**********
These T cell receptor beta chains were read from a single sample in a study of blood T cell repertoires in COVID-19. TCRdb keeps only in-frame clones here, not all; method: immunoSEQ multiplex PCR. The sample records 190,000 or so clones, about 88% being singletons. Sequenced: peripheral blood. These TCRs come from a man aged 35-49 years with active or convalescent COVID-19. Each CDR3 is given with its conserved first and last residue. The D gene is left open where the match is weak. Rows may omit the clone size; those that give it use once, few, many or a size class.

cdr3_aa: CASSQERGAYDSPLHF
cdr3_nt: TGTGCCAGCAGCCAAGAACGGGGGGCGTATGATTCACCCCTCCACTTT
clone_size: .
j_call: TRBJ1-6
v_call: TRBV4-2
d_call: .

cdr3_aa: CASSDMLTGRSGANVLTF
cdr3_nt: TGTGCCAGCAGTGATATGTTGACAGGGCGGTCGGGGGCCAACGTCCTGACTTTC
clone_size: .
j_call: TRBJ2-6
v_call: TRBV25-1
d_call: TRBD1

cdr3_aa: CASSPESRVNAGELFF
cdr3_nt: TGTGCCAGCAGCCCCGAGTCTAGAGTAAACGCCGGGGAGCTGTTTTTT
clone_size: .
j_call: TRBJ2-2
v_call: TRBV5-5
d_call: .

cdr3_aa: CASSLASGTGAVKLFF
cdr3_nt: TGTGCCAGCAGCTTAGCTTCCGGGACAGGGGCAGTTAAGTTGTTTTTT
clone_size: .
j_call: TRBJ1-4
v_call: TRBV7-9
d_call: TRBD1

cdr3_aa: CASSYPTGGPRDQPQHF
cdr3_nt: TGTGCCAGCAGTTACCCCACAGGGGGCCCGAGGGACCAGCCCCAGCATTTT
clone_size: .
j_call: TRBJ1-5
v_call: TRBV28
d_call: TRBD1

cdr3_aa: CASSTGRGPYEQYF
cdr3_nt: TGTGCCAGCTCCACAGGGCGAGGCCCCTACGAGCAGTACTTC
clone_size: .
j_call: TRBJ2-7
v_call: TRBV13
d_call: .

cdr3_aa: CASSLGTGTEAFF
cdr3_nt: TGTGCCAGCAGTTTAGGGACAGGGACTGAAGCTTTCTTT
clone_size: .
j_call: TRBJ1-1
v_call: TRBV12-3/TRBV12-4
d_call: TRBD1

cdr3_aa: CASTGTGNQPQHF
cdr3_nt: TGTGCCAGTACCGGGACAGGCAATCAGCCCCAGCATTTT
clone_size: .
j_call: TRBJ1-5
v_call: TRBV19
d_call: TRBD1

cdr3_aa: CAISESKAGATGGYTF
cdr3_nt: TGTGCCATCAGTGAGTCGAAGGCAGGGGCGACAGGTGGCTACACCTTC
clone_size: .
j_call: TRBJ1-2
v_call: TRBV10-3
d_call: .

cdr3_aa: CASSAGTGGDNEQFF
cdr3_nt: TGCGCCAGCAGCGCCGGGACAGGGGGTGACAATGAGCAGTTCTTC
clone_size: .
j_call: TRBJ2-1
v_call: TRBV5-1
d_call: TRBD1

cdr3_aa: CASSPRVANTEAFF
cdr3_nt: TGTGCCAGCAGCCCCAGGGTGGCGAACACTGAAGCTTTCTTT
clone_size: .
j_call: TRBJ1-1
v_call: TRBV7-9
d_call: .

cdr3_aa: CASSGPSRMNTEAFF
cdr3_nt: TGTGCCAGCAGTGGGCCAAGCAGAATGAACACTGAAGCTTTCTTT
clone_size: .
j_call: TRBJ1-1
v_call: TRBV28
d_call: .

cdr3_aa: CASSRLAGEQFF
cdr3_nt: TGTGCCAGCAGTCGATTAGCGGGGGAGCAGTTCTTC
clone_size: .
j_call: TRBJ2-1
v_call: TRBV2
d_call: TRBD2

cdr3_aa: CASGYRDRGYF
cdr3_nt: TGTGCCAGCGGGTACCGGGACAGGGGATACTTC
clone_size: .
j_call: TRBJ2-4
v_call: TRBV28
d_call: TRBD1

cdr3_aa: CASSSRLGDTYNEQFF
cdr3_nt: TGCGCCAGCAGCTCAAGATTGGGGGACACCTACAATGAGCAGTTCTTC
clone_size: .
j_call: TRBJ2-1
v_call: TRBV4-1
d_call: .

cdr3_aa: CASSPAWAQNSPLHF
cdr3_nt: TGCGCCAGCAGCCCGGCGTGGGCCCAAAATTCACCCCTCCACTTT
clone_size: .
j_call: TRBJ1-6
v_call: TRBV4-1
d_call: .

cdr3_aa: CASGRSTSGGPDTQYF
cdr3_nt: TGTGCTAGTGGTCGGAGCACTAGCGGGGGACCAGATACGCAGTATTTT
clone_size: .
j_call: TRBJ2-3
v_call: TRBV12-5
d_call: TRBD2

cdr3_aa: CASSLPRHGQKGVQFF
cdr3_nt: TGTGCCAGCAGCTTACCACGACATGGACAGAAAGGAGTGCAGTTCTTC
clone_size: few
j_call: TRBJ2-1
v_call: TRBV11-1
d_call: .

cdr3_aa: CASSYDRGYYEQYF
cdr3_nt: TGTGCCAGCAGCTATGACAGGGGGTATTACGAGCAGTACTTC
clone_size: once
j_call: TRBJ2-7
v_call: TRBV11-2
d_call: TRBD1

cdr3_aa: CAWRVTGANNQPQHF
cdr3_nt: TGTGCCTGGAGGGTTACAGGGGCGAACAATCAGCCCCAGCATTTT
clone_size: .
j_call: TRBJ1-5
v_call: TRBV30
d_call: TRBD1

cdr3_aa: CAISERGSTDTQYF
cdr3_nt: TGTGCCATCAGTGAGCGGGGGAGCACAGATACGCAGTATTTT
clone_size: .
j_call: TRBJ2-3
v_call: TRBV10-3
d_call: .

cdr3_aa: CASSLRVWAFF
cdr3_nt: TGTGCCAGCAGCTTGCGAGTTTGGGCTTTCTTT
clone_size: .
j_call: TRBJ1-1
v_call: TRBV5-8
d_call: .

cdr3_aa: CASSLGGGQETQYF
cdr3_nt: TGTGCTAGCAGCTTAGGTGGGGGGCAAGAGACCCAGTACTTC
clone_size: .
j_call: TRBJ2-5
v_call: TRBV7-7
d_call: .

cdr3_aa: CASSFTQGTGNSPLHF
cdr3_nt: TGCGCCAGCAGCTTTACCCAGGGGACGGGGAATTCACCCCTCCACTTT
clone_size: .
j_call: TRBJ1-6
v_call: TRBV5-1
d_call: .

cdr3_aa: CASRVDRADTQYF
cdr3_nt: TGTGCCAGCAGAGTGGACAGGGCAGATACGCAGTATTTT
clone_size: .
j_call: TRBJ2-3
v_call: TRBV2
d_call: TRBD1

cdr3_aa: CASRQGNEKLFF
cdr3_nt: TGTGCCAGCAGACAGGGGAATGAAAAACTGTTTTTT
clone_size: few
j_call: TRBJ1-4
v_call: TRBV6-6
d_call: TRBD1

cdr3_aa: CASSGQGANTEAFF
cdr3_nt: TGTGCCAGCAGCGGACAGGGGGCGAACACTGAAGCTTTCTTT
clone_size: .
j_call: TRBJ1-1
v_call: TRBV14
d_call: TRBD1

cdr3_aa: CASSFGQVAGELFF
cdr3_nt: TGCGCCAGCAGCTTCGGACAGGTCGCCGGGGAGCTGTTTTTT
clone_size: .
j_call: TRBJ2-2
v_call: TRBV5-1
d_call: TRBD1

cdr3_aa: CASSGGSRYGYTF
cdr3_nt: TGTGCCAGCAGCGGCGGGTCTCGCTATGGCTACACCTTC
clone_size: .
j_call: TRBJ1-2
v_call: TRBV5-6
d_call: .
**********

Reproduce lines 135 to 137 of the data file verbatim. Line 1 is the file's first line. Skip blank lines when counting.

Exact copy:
cdr3_nt: TGTGCTAGCAGCTTAGGTGGGGGGCAAGAGACCCAGTACTTC
clone_size: .
j_call: TRBJ2-5